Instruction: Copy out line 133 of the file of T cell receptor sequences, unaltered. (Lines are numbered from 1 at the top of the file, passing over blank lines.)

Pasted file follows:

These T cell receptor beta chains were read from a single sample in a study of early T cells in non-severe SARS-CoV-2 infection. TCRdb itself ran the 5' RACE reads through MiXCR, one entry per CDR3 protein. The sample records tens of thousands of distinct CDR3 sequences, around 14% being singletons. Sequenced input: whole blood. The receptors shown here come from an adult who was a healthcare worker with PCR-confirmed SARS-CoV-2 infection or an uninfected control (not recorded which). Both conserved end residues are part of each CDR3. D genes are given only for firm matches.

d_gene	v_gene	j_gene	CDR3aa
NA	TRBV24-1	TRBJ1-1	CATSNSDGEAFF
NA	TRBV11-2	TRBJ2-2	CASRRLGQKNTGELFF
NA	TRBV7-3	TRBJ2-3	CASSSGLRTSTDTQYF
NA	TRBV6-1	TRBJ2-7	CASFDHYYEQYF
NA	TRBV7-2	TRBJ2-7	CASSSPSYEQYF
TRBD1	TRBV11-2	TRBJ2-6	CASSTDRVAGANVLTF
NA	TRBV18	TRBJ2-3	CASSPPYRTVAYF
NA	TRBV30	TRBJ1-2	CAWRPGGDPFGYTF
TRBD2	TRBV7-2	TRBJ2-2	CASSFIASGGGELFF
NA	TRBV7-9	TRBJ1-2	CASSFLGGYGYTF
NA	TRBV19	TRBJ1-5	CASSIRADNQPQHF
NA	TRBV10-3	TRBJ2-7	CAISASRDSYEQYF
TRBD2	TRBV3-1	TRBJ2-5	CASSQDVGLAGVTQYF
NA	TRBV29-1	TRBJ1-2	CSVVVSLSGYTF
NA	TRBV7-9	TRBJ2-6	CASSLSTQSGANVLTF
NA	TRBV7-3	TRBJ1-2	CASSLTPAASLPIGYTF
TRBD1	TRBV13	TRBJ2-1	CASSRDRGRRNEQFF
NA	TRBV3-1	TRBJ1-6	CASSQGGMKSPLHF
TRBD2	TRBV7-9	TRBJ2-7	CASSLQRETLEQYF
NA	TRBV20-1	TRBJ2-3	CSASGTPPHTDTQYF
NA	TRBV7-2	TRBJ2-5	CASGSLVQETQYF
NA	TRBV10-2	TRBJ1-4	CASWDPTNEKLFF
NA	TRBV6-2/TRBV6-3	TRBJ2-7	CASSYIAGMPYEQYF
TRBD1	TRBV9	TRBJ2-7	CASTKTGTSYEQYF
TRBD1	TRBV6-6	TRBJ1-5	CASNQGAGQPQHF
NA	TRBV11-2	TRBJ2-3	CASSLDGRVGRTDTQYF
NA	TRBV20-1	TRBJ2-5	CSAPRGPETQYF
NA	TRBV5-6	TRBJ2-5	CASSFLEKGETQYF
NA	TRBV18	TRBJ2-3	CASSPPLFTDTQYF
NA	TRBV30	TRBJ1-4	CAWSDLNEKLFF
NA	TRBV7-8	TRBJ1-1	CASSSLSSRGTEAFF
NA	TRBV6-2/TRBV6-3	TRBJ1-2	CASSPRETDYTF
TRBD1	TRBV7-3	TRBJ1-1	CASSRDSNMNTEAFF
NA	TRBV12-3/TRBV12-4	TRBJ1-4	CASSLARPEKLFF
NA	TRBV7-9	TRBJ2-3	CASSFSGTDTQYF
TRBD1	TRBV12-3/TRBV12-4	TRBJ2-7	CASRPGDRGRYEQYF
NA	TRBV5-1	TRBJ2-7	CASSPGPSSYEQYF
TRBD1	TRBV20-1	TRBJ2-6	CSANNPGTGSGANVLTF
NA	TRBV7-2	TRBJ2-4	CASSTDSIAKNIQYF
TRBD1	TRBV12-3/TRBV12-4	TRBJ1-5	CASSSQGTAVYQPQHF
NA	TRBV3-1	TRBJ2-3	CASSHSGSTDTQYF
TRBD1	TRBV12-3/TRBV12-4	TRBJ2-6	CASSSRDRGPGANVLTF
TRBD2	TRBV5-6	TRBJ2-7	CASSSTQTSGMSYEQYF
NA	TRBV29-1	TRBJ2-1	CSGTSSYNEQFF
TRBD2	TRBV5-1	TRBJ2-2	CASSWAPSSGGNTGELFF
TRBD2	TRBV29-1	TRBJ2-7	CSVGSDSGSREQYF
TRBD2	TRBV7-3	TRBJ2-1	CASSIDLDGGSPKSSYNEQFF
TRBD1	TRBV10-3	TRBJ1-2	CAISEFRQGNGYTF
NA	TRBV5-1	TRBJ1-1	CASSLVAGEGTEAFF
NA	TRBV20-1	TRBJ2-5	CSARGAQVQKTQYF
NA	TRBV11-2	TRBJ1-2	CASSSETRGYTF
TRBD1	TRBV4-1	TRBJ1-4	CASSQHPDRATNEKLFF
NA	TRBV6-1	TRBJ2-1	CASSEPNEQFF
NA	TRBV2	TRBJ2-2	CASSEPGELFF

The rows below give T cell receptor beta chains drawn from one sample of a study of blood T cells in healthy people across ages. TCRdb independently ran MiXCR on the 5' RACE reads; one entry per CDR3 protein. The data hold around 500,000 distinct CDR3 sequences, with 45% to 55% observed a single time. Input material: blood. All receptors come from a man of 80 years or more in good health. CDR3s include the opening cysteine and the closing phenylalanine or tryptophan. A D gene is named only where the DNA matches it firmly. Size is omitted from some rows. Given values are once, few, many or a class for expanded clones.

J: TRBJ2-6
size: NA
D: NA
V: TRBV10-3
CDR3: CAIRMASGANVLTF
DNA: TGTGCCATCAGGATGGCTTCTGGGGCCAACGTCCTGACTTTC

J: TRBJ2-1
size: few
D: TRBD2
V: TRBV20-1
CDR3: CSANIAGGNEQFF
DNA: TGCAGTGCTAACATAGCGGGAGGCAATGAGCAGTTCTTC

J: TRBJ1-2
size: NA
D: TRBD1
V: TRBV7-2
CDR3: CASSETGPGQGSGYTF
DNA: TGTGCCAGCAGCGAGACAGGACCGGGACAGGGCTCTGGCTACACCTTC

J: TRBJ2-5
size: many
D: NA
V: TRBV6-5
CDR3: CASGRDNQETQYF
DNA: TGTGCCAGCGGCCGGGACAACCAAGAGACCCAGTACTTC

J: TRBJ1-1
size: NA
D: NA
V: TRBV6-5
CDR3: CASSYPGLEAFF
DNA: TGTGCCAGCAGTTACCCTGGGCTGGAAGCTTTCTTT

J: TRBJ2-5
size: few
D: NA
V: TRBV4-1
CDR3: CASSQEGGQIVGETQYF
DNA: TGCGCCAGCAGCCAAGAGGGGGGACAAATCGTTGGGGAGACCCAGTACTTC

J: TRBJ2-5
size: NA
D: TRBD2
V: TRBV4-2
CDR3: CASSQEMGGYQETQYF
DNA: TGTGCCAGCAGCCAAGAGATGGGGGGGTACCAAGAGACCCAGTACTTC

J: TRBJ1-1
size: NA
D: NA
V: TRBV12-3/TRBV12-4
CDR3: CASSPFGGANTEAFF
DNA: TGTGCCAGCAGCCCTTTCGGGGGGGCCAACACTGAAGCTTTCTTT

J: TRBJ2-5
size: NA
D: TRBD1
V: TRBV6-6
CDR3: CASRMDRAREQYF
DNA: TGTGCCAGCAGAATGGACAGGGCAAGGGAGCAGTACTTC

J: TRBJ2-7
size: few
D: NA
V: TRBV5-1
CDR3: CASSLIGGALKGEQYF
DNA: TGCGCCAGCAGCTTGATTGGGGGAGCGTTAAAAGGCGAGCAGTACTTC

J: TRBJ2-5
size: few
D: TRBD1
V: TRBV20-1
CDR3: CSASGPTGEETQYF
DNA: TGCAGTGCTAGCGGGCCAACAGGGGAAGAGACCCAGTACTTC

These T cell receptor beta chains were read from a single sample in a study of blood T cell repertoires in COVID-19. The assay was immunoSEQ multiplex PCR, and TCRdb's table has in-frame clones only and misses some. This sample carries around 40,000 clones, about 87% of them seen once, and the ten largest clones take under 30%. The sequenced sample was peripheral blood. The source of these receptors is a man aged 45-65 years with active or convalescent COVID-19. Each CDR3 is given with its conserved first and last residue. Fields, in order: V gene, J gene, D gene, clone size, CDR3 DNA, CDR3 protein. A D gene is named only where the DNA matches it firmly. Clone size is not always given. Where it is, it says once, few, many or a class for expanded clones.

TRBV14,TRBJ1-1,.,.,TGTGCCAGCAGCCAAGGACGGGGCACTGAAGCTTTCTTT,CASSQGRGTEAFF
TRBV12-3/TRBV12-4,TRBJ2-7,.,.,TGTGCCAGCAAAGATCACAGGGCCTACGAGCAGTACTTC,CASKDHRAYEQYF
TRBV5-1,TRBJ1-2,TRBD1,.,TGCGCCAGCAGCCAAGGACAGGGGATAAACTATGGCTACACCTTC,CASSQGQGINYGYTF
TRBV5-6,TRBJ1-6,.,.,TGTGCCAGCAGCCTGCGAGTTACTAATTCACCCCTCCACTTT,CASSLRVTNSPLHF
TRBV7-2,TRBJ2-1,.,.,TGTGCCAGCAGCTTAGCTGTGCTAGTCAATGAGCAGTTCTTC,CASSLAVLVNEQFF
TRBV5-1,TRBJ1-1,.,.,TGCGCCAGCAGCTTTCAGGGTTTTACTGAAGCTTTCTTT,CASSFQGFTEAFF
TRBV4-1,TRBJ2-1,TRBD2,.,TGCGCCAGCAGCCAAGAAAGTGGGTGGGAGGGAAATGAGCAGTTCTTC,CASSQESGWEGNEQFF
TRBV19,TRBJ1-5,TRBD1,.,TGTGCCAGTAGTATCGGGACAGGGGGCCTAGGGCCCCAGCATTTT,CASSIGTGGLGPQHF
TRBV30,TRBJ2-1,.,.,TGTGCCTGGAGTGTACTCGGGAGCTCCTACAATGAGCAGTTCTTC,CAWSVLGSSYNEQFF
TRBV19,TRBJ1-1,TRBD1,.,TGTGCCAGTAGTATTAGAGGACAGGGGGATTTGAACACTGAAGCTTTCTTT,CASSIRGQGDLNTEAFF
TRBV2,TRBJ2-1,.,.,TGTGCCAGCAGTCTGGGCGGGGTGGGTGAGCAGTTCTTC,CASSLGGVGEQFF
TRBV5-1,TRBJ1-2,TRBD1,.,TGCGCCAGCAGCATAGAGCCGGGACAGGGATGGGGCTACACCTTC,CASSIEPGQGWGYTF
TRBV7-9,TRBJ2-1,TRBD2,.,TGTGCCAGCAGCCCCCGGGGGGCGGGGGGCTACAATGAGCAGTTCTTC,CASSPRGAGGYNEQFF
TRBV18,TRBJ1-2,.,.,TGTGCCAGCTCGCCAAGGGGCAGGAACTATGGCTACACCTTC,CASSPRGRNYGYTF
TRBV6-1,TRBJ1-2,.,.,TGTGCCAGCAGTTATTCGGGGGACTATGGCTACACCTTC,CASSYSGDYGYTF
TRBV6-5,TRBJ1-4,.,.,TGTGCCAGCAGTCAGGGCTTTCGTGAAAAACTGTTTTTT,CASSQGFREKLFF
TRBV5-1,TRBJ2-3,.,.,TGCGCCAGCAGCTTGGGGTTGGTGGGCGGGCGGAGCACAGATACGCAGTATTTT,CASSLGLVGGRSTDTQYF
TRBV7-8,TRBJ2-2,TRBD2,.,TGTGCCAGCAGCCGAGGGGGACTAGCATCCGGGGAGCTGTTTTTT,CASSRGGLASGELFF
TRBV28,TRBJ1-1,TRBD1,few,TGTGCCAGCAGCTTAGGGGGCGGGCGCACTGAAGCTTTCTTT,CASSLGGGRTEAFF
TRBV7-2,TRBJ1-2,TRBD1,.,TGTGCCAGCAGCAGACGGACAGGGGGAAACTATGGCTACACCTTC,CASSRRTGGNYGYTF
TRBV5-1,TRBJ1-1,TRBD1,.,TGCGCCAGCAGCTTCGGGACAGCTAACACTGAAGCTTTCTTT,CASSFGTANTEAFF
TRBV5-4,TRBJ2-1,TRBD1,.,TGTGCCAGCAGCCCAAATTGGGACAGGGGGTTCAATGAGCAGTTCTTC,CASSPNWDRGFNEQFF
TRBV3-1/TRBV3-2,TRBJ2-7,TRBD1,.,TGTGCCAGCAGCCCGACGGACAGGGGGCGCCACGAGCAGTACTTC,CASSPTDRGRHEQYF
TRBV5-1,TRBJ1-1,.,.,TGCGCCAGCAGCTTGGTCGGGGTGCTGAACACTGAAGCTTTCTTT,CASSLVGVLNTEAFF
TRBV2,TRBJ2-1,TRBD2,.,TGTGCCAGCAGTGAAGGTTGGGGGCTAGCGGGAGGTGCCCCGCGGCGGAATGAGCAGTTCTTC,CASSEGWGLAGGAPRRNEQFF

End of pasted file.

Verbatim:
TRBV30,TRBJ2-1,.,.,TGTGCCTGGAGTGTACTCGGGAGCTCCTACAATGAGCAGTTCTTC,CAWSVLGSSYNEQFF